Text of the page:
Pixel vision: How Google's new flagships came to be
The key focus points for Google's design teams were “simplicity, intelligence, customization, and trustworthiness” – qualities which had to be highlighted in an unobtrusive and minimalistic manner, ensuring the most intuitive and seamless user experience possible. To achieve this, the design teams behind the project paid great attention to the Pixels' audiovisual identity, creating memorable wallpapers and soundscapes that drive the user experience and are able to stand out among the rest as distinctly “Pixel”.
As Google's product design lead, Daniel Walsh, puts it, “for a device wallpaper to be successful, it must clearly express the company’s brand while functioning as a passive layer behind the UI, and, most importantly, allow for the user’s self expression.” With this in mind, Google's design teams have collaborated with various artists to put together a vast assortment of unique backgrounds, building on top of previously established by the Nexus line aesthetic conventions — such as abstract color schemes and composed satellite imagery — while adding new layers of depth and interactivity to them. The result of this work is a collection of wallpapers spanning 3D CGI renditions of natural and man-made landmarks, contextually aware colorscapes that respond to various factors such as location and battery percentage, and abstract compositions rich in color and deep blacks showcase the power of the AMOLED technology.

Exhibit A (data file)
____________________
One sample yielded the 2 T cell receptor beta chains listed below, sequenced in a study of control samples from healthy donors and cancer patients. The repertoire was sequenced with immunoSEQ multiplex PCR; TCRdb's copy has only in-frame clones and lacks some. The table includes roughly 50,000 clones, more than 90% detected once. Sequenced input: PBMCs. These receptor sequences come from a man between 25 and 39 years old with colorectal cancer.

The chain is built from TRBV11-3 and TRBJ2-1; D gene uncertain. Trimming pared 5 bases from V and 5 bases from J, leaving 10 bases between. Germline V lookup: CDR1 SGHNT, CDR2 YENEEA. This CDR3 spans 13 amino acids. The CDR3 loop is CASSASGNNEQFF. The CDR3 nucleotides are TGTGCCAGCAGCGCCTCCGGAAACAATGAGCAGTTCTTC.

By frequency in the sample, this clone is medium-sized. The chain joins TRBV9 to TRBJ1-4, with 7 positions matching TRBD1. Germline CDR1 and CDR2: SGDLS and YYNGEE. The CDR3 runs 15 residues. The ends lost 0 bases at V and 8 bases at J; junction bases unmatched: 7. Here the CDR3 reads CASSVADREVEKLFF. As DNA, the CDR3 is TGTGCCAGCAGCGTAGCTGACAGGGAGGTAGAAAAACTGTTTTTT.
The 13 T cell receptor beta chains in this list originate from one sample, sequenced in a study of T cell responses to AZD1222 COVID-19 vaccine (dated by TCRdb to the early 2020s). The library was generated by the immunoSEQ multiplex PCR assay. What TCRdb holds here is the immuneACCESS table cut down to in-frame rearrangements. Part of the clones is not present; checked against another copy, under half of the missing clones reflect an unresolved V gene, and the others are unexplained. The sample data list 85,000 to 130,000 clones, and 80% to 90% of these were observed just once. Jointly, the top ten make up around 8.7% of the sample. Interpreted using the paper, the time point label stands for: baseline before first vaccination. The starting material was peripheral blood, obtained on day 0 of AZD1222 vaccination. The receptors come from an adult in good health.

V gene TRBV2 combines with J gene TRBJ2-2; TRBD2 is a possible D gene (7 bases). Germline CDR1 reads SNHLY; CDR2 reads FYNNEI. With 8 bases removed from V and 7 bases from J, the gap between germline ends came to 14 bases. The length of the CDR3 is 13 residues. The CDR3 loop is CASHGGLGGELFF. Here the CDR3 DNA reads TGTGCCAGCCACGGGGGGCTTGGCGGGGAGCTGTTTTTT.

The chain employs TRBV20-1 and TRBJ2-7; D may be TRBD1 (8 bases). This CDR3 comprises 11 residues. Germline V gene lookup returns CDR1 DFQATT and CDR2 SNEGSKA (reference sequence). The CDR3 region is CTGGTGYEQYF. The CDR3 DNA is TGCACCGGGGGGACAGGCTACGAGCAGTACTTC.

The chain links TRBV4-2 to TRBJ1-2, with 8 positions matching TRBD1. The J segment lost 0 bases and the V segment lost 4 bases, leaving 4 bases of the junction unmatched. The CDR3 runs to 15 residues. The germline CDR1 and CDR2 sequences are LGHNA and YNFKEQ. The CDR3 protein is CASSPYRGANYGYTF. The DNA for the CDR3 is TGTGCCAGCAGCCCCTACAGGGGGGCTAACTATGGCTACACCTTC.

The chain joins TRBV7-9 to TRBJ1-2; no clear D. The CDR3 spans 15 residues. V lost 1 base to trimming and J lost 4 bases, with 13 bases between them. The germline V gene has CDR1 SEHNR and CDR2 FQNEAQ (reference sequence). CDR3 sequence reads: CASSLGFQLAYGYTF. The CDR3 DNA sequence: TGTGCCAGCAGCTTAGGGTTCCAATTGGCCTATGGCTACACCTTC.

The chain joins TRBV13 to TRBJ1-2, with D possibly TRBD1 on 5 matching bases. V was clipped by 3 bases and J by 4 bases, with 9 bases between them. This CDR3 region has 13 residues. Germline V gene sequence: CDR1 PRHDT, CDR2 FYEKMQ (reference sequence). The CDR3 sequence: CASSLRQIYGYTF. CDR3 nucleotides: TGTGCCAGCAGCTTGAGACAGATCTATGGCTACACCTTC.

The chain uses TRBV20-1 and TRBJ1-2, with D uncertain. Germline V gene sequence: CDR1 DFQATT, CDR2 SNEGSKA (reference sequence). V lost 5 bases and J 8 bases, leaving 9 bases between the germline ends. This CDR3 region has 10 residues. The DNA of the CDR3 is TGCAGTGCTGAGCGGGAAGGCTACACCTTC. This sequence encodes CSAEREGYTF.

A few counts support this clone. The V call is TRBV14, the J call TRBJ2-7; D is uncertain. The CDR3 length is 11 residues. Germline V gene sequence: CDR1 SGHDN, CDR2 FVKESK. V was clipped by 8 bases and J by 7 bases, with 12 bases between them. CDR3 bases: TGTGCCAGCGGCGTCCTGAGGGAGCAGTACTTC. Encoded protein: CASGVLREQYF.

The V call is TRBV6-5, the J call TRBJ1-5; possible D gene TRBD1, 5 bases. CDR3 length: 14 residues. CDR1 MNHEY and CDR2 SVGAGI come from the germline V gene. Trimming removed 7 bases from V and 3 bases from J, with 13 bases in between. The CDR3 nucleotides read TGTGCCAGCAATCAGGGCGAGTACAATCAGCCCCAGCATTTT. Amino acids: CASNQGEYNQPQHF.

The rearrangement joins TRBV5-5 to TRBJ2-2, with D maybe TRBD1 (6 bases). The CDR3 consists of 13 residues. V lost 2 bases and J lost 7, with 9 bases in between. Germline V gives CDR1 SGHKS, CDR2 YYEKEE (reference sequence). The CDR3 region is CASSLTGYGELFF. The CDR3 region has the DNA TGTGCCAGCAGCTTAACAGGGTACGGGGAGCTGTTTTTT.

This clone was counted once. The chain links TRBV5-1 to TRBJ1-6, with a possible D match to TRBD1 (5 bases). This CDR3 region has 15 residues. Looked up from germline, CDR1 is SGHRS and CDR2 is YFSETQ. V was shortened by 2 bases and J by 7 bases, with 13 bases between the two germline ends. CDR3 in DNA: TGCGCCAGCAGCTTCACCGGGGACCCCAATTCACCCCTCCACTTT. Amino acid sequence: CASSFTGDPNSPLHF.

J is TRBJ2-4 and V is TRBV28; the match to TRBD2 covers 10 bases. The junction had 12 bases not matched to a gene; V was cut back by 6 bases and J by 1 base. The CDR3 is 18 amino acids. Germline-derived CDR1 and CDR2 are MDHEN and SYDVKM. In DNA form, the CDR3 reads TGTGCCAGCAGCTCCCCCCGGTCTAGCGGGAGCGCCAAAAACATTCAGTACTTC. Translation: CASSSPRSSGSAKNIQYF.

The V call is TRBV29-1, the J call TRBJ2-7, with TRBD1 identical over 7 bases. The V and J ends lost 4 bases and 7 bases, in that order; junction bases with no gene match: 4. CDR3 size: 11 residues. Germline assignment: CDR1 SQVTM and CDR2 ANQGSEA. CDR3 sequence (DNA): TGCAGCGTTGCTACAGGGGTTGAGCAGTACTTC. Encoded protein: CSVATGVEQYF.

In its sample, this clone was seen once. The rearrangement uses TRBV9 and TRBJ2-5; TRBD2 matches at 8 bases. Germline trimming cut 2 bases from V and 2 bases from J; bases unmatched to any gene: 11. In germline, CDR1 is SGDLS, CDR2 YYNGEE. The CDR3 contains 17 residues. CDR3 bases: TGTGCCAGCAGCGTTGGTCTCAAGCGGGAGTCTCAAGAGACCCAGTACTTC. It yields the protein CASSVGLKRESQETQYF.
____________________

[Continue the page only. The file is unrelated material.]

Sounds – minimalist, non-intrusive, memorable
During the design process, as much attention was paid to how the Pixel phones sound, as it was paid to their looks,, which lead to the creation of a distinctive sound scheme spanning system sounds, notifications, alarms, and ringtones.
“As the playful dots animate into Google’s signature G, the subtle piano sound resolves into a G chord to match,” explains Google sound design lead, Connor O'Sullivan.
This sort of attention to the detail can be felt throughout the system – from the subtle but distinctive touch sounds, to the non-intrusive click punctuating the quick camera shutter, to the pleasant chimes of the ringtones.
If you want to learn more about the design process behind the Google Pixel and Pixel XL, check out the official blog post, penned by Google design leads Daniel Walsh and Connor O'Sullivan. And, as a bonus, we have provided a download link for the official Pixel ringtones and notification sounds at the end of this article.